Kurt Kanaskie

Kurt Kanaskie joined new UNCW men’s basketball coach Takayo Siddle’s staff at UNCW in April of 2020.

Kanaskie becomes the first coaching addition for Siddle and arrives on the North Carolina coast from Colorado Springs, Colo., where he has spent the last six seasons at Air Force.

“We’re honored and excited to have Kurt as a part of our coaching staff," said Siddle, who takes over the helm of the program after three years at N.C. State. "Kurt has a wealth of experience and knowledge as a basketball coach. He’s exceptional on the court, in recruiting and he's great at building relationships with players."

Kanaskie, who has headed up three programs during his extensive career, spent four years as an assistant coach at Air Force before being elevated to associate head coach in 2018-19. He helped the Falcons post three 14-win seasons and three conference tournament victories.

Kanaskie came to the Rocky Mountain State from Virginia Tech, where he was an assistant coach with the Hokies. Prior to his stop in Blacksburg, Kanaskie served as the head coach at Drake for seven seasons (1996-2003) after becoming one of the most successful Division II head coaches in Pennsylvania history.

“I’ve been coaching a long time and I’ve never been as excited about an opportunity much as UNCW,” he said. “UNCW has so much basketball history and potential. Coach Siddle is a rising star in our profession and it will be great to be part of the program.”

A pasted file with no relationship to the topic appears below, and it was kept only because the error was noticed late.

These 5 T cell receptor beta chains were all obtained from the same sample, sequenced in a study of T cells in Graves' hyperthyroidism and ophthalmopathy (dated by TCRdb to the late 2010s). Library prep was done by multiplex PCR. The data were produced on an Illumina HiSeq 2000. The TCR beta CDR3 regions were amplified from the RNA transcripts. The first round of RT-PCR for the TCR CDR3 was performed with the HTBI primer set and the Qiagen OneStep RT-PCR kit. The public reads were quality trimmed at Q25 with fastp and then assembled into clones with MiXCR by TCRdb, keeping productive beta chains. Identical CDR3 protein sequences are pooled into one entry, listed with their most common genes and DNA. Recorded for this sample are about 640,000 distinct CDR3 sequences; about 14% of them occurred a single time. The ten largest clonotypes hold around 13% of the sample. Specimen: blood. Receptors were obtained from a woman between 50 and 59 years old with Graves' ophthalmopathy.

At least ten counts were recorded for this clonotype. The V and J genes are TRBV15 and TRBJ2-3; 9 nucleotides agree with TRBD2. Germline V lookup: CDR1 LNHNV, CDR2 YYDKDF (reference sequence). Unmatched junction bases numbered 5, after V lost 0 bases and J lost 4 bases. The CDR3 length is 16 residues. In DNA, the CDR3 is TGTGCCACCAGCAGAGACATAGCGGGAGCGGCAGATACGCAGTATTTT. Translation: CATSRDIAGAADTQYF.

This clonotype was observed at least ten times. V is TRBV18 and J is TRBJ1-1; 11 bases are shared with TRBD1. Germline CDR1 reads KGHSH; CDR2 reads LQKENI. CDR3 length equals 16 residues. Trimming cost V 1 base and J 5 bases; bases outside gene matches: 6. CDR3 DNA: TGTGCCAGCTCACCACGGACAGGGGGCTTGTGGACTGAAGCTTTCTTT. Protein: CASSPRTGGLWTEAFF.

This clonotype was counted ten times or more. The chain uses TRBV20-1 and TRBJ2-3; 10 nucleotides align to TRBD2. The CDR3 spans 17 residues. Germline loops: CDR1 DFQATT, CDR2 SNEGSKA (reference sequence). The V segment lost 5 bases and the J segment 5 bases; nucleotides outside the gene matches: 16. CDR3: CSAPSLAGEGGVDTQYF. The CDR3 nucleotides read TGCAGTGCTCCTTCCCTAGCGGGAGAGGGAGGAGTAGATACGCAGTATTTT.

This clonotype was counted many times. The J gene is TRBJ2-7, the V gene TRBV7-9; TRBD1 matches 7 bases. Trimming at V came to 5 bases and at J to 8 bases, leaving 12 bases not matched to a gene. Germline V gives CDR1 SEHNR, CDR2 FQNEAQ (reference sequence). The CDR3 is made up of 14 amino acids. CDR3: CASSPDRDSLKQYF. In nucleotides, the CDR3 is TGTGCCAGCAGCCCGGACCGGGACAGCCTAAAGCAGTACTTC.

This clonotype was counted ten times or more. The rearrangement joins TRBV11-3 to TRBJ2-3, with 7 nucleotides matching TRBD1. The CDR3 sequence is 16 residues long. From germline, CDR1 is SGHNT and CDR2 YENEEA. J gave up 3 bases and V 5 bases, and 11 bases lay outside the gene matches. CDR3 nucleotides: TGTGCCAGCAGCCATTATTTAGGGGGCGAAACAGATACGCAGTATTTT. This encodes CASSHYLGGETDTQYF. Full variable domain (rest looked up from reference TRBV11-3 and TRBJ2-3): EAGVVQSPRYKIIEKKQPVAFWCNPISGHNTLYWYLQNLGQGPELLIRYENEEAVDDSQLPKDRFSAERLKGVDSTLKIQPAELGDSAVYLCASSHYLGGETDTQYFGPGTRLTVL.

Following a stellar playing career at La Salle, Kanaskie began his coaching career as an assistant at South Carolina for five seasons.

His first head coaching job came at DII Lock Haven, directing the Bald Eagles for three seasons. He was named Pennsylvania State Athletics Conference (PSAC) Coach of the Year twice after inheriting a program that went 18-84 over the previous four years.

Kanaskie then moved across the state to Indiana University of Pennsylvania (IUP). In eight seasons at IUP, Kanaskie was named PSAC Coach of the Year twice and voted Basketball Times National Coach of the Year on two occasions. Kanaskie inherited an IUP program that suffered through four straight losing seasons and piloted the Crimson Hawks to seven straight winning records. In 1993, IUP made the PSAC semifinals for the first time in 16 years.

In 1994-95, IUP collected its first national ranking in school history (No. 5), secured an NCAA Tournament bid for the first time and advanced to the Elite Eight.